The Court in Ferguson found that the arresting officer did not allow for the Defendant to appeal his ALS within 5 days as his initial court appearance was held 6 days after being arrested for OVI.

In addition to allowing for an appeal of the ALS within 5 days, the officer must also send a certified copy of his report within 48 hours to the BMV and the court that will have jurisdiction over the case. Ohio Revised Code Section 4511.192(D)(1)(d) and (E)

The Court in Ferguson held that the purpose of the 48 hour rule is to, “provide an aggrieved licensee with a means of obtaining prompt, post-suspension review of an ALS.”

Similar cases to Ferguson have upheld the termination of the ALS due to the arresting officer failing to adhere to the notice requirement of 4511.192:

  • An officer failed to send the report to the court. The court stated that “sending a copy of the sworn report to the court is a mandatory requirement” for an ALS. State v. Frame, 5th Dist. Morrow No. CA-881, 1999 Ohio App. LEXIS 2498
  • An officer filed the report in the wrong court, and as a result, the case was dismissed and refiled beyond 5 days after the arrest or citation. The Court stated that notice to the court is intended to allow the offender to “begin the process of judicial review’ of a police officer’s actions, and the delay was a violation of the defendant’s Due Process. Meadows v. Ohio BMV, 71 Ohio Misc.2d 3, 4, 653 N.E.2d 757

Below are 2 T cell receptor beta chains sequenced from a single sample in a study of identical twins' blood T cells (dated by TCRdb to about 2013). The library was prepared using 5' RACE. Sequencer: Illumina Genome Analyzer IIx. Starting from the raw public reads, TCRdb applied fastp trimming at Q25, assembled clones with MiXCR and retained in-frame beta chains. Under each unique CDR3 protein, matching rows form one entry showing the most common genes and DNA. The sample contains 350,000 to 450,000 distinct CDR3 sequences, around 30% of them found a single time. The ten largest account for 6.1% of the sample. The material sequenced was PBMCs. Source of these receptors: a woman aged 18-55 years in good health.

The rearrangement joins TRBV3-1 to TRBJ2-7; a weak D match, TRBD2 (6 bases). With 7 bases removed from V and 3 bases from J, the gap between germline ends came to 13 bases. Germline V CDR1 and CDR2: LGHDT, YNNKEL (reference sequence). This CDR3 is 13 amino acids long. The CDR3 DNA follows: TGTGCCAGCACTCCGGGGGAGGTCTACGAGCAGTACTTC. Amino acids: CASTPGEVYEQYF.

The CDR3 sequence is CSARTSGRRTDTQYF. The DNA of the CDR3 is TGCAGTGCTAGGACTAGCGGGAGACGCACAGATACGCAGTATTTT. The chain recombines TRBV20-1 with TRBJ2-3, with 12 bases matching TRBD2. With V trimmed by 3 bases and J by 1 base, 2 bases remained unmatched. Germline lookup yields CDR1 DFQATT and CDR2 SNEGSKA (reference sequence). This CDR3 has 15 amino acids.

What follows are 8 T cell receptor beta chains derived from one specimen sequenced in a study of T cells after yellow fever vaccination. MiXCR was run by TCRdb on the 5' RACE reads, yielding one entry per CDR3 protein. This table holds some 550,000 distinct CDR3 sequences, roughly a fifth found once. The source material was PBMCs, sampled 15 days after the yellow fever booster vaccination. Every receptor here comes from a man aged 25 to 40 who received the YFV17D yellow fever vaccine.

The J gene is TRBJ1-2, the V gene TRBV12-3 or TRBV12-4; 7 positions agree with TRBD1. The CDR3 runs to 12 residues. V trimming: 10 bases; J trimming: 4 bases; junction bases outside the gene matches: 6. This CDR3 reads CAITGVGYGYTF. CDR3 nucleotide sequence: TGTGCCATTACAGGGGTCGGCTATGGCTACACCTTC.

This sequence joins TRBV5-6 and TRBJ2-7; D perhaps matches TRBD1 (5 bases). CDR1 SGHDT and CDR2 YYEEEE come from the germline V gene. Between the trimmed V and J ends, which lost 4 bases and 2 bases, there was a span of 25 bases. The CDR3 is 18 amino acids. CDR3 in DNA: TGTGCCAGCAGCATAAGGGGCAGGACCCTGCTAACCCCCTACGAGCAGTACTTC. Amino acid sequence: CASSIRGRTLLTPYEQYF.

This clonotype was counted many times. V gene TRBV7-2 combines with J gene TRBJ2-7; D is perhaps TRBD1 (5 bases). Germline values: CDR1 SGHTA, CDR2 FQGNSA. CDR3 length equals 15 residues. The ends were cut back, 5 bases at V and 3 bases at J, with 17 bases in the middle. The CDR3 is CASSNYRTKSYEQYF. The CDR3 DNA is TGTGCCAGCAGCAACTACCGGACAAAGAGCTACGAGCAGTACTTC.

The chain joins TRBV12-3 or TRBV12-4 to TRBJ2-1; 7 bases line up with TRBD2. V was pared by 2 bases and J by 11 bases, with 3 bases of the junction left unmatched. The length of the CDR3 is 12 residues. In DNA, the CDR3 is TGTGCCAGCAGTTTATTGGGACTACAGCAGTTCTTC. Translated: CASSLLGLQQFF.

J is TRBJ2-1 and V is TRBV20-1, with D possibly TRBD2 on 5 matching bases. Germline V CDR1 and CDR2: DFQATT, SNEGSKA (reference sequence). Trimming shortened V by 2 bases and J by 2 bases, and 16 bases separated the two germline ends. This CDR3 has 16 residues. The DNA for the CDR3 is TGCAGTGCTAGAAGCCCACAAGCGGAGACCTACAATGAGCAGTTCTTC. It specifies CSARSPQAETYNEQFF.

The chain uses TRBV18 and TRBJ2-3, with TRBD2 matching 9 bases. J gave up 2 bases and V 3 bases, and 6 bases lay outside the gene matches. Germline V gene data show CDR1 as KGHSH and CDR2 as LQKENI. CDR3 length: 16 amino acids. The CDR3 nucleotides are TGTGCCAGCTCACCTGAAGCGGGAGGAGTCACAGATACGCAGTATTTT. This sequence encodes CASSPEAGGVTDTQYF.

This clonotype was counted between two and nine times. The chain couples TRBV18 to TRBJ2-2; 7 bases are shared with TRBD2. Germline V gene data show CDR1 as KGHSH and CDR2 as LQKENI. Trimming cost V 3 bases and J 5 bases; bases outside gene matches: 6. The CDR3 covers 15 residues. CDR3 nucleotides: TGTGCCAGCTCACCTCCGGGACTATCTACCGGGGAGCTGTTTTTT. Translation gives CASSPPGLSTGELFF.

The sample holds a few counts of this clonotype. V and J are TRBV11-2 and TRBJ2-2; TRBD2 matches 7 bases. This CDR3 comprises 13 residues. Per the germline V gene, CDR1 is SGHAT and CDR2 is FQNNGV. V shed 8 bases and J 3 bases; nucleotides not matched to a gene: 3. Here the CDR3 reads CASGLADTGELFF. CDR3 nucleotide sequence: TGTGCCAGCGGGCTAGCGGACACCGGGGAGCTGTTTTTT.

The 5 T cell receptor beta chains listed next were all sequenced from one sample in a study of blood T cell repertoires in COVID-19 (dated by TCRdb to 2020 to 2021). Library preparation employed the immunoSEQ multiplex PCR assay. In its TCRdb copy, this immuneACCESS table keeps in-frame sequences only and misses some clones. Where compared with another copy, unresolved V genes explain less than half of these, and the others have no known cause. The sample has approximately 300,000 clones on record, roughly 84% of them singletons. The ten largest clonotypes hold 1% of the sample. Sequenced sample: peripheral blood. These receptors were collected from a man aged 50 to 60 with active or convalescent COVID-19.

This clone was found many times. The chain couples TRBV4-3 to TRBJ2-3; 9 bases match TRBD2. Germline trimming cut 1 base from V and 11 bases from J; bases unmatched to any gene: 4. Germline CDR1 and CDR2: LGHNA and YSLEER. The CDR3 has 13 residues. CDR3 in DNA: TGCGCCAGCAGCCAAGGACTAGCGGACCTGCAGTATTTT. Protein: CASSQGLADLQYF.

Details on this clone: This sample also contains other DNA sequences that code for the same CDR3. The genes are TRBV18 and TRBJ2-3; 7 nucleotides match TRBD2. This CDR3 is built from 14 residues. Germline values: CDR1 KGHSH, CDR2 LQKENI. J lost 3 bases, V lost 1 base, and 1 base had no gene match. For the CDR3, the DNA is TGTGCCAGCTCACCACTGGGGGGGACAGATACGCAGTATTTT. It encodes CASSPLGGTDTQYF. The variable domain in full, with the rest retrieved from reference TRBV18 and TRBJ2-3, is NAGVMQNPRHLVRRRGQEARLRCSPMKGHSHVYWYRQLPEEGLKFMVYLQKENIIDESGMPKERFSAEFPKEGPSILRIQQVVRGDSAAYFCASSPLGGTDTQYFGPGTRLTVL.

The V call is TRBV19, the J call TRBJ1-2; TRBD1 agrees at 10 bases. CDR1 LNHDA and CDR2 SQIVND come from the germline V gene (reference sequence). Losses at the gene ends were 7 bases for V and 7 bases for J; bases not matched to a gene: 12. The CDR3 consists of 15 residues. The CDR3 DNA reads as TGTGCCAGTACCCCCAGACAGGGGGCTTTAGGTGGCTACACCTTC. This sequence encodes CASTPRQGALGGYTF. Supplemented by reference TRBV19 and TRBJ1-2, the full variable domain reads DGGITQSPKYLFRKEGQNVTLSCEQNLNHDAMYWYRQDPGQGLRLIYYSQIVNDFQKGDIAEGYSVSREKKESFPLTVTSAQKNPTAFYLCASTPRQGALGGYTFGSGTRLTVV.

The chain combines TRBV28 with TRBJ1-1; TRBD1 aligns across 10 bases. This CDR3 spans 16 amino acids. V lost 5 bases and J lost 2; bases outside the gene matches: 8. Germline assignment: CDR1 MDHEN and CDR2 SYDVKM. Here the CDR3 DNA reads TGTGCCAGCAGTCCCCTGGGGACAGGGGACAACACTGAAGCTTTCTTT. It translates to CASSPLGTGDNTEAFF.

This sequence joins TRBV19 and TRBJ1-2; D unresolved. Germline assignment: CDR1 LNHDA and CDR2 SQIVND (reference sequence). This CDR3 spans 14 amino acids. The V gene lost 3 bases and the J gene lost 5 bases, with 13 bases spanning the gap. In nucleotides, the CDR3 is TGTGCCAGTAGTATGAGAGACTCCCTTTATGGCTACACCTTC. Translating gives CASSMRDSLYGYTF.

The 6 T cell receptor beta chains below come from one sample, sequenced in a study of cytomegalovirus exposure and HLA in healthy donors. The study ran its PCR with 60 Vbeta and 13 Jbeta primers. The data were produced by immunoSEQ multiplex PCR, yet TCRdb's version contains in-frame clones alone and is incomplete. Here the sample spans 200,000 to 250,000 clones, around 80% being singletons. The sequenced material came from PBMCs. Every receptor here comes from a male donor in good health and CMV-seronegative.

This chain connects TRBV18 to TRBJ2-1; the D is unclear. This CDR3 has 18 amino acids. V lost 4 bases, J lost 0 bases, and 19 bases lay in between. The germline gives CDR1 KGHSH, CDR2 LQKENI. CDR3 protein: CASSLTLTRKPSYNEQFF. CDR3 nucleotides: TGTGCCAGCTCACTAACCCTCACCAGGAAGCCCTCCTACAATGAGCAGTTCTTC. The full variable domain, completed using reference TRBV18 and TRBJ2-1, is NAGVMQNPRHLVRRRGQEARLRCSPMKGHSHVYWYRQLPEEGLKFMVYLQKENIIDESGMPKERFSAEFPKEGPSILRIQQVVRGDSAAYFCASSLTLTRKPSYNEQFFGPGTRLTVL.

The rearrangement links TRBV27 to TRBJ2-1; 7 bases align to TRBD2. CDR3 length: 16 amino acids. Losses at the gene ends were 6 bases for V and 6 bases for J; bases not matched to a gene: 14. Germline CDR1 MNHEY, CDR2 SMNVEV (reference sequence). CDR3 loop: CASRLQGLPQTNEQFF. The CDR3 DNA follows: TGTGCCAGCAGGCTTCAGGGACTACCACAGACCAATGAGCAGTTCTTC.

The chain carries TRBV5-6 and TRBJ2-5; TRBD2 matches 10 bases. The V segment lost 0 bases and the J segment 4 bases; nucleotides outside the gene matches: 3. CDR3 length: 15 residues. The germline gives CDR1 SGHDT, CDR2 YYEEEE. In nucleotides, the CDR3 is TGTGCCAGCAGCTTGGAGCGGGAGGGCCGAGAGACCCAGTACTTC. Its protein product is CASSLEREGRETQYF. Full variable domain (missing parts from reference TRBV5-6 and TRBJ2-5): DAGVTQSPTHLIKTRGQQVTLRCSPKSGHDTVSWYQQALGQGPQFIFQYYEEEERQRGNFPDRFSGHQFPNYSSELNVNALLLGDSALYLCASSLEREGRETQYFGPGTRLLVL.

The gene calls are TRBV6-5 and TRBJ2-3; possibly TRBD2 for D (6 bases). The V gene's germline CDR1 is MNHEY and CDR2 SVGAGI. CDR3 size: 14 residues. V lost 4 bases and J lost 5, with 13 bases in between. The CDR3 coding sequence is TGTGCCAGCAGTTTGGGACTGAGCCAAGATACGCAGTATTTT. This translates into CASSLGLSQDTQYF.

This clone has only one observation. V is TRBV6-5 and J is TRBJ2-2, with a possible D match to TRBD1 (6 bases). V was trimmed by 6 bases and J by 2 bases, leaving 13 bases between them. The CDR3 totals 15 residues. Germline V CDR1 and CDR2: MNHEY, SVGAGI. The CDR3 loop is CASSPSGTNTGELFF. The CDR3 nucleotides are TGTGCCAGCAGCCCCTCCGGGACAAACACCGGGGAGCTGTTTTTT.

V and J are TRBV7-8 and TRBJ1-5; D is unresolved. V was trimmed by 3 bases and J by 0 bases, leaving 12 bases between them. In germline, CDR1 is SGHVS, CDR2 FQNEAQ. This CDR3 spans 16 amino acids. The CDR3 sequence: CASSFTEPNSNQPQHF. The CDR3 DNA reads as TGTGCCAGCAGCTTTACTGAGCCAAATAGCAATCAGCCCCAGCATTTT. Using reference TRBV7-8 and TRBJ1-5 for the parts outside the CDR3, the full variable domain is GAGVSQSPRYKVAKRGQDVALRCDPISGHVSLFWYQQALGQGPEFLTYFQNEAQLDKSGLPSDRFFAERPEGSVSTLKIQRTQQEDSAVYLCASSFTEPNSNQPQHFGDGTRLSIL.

In Ferguson, the arresting officer failed to file the report with the court within 48 hours or the earliest possible date. “As a result, appellant did not have appropriate opportunity to review the notarized, sworn report and prepare written appeal for his initial appearance.” Toledo v. Ferguson, 2017-Ohio-1394

ANY ERROR ON BEHALF OF THE BMV MAY RESULT IN TERMINATION OF OHIO ALS SUSPENSION

The Court in Ferguson held that for purposes of an ALS, the officer is an agent of the BMV, and any action taken by the officer in error can result in the termination of an ALS. Toledo v. Ferguson, 2017-Ohio-1394 citing Triguba v. Registrar, 10th Dist. Franklin No. 95APG11-1416, 1996 Ohio App. LEXIS 2771.